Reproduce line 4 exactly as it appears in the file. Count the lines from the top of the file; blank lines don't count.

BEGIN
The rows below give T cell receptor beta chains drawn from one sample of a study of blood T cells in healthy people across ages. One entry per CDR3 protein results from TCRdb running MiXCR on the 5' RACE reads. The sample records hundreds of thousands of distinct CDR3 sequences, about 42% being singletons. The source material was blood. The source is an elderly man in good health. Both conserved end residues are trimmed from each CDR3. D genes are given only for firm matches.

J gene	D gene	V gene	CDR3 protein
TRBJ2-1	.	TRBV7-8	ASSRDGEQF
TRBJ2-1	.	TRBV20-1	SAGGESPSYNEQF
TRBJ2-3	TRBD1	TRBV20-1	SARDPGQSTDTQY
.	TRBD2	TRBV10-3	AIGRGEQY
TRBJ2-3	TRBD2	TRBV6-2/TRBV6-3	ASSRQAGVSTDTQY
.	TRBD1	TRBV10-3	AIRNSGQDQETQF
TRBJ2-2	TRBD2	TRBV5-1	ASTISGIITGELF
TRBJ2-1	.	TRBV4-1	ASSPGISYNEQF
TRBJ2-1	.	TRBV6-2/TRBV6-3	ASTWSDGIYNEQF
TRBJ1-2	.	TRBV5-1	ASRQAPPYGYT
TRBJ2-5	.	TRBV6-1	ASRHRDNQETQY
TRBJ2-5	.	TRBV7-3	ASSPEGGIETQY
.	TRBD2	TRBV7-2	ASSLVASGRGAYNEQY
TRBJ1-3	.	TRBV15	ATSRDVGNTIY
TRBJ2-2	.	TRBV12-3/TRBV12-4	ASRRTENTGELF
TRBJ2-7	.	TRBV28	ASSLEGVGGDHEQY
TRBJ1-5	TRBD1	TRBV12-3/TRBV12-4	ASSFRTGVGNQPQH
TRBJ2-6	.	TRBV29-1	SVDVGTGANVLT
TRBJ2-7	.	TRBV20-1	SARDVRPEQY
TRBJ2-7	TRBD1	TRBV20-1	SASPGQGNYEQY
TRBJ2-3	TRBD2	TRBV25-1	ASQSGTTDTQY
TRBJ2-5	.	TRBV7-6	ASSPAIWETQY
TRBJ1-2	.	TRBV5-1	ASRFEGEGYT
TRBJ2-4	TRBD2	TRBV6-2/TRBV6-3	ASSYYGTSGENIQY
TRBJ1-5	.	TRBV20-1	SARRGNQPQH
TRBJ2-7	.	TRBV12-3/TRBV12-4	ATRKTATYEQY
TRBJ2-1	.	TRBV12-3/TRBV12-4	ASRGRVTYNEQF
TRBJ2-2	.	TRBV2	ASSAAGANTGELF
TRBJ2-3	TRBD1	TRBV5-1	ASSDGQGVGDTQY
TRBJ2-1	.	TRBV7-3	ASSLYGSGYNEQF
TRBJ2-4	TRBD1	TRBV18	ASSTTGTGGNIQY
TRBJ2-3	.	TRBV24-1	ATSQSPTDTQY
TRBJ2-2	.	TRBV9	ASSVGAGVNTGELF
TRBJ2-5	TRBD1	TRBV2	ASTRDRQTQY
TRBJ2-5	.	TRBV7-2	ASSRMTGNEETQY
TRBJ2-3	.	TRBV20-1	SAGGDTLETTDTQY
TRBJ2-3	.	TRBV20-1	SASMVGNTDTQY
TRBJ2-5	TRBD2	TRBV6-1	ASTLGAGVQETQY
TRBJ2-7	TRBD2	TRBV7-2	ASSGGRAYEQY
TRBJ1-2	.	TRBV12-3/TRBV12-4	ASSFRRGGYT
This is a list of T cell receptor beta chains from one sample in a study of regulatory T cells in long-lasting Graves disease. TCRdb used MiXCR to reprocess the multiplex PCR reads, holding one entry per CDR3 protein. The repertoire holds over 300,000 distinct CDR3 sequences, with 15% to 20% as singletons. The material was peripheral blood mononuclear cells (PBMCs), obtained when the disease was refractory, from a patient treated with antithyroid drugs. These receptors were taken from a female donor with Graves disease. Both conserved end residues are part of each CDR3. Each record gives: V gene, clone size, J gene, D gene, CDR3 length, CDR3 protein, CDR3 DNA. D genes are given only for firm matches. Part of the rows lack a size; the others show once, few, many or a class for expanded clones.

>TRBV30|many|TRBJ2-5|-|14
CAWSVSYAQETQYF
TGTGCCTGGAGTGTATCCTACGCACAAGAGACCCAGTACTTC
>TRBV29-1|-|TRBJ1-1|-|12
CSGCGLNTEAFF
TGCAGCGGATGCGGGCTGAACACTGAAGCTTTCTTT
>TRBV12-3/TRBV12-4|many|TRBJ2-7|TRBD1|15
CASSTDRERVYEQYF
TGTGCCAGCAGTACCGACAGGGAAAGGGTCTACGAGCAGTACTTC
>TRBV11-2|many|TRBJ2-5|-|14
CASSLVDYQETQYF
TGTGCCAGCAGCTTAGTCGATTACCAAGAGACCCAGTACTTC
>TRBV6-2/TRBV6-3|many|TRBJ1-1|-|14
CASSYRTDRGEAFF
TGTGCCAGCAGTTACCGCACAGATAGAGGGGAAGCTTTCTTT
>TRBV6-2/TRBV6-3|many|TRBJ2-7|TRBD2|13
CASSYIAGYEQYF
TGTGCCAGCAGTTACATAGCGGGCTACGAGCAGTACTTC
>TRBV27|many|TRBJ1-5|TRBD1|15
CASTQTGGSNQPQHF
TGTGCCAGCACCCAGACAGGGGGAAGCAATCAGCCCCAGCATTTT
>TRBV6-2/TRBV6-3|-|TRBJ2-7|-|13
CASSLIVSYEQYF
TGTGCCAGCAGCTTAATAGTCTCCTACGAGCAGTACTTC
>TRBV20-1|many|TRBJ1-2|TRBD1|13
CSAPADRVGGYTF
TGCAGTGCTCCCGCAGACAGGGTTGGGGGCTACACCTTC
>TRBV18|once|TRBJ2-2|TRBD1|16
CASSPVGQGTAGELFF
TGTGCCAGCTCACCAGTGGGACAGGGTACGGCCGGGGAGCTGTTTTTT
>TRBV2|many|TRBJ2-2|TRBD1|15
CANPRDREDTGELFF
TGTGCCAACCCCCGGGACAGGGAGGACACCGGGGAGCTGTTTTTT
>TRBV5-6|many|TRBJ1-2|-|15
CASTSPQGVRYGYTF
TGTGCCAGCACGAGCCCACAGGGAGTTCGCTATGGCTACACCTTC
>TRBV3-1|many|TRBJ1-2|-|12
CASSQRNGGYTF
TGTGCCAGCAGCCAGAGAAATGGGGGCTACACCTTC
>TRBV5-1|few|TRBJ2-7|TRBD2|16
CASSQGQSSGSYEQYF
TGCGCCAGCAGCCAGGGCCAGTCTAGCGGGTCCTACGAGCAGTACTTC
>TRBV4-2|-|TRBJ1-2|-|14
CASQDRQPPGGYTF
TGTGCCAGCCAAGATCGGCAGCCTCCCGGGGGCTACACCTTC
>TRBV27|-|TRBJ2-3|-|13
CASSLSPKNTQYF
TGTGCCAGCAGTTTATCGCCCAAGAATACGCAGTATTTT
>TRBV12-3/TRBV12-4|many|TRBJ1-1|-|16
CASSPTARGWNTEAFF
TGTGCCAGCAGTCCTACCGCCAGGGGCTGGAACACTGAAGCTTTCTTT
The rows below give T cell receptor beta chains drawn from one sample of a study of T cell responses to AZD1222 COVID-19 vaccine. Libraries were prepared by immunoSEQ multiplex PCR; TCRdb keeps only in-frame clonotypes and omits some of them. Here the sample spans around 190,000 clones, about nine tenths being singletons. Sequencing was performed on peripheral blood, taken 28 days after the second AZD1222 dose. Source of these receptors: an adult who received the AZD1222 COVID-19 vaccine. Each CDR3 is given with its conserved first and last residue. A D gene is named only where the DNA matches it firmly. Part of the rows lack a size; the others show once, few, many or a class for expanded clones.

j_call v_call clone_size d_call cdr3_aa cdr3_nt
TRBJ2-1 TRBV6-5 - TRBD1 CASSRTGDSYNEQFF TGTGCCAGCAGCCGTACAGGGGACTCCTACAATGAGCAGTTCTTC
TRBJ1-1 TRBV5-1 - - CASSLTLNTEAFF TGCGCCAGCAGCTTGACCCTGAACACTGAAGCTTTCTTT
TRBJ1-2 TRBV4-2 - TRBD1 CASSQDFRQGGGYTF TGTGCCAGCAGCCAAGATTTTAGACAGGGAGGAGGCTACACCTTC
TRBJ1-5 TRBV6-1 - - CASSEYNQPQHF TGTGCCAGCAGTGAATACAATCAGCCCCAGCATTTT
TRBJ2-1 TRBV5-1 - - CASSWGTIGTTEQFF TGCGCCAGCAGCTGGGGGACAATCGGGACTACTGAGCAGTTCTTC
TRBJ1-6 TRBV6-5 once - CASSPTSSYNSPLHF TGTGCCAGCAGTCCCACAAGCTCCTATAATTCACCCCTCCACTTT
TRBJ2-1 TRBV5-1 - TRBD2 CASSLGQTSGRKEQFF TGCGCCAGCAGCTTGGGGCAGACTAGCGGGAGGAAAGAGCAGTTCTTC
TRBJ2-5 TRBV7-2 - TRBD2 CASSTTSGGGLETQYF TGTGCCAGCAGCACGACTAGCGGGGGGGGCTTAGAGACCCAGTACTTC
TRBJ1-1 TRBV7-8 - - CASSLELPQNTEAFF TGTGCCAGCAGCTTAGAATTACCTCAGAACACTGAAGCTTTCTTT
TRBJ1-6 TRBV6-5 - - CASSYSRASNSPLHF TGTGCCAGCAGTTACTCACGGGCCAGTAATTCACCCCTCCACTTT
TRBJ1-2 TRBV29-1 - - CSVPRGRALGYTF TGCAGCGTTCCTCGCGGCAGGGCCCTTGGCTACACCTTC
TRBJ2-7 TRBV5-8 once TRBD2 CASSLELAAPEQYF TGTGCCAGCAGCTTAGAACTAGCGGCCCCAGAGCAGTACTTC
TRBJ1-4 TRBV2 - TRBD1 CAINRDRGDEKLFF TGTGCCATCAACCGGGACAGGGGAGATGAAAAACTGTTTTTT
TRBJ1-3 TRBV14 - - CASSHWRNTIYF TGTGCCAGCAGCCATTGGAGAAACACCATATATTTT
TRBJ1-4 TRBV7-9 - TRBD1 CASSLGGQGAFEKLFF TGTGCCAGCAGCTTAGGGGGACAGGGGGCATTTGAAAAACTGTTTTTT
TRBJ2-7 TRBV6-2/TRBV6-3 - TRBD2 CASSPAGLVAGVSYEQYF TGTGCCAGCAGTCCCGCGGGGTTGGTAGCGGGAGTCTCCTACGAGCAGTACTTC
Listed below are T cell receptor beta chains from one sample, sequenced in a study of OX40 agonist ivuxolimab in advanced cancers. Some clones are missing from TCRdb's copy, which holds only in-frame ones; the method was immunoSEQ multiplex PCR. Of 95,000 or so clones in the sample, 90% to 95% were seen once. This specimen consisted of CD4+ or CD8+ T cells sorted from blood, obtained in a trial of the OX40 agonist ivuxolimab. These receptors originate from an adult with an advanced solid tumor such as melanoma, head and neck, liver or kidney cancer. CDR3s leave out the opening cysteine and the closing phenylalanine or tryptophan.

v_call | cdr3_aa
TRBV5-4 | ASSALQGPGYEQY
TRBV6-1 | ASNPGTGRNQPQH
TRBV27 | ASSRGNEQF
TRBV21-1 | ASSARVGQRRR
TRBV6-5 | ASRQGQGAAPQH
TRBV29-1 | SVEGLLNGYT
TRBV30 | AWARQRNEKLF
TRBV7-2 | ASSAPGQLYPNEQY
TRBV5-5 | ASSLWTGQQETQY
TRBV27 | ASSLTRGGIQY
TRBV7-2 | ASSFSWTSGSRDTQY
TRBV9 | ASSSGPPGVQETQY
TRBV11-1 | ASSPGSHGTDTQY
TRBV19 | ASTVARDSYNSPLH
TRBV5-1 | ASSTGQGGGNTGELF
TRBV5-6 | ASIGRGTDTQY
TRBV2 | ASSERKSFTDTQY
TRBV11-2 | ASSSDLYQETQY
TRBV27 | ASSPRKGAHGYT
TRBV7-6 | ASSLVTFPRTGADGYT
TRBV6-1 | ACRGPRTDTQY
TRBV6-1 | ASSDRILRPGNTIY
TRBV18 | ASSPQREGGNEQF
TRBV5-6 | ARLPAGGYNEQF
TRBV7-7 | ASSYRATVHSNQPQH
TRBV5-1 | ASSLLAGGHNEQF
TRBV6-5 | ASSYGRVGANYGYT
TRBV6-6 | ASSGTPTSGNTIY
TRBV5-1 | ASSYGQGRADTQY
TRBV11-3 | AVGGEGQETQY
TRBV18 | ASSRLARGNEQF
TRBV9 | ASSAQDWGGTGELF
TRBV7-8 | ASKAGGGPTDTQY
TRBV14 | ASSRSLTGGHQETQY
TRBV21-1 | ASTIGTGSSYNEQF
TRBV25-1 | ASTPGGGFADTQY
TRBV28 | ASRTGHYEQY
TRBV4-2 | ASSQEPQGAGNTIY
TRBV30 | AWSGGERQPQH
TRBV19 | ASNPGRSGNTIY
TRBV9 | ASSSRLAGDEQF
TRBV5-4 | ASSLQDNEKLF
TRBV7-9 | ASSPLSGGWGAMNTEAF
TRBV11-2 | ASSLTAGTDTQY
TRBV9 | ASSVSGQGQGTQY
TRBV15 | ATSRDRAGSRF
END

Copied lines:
TRBJ2-1	.	TRBV20-1	SAGGESPSYNEQF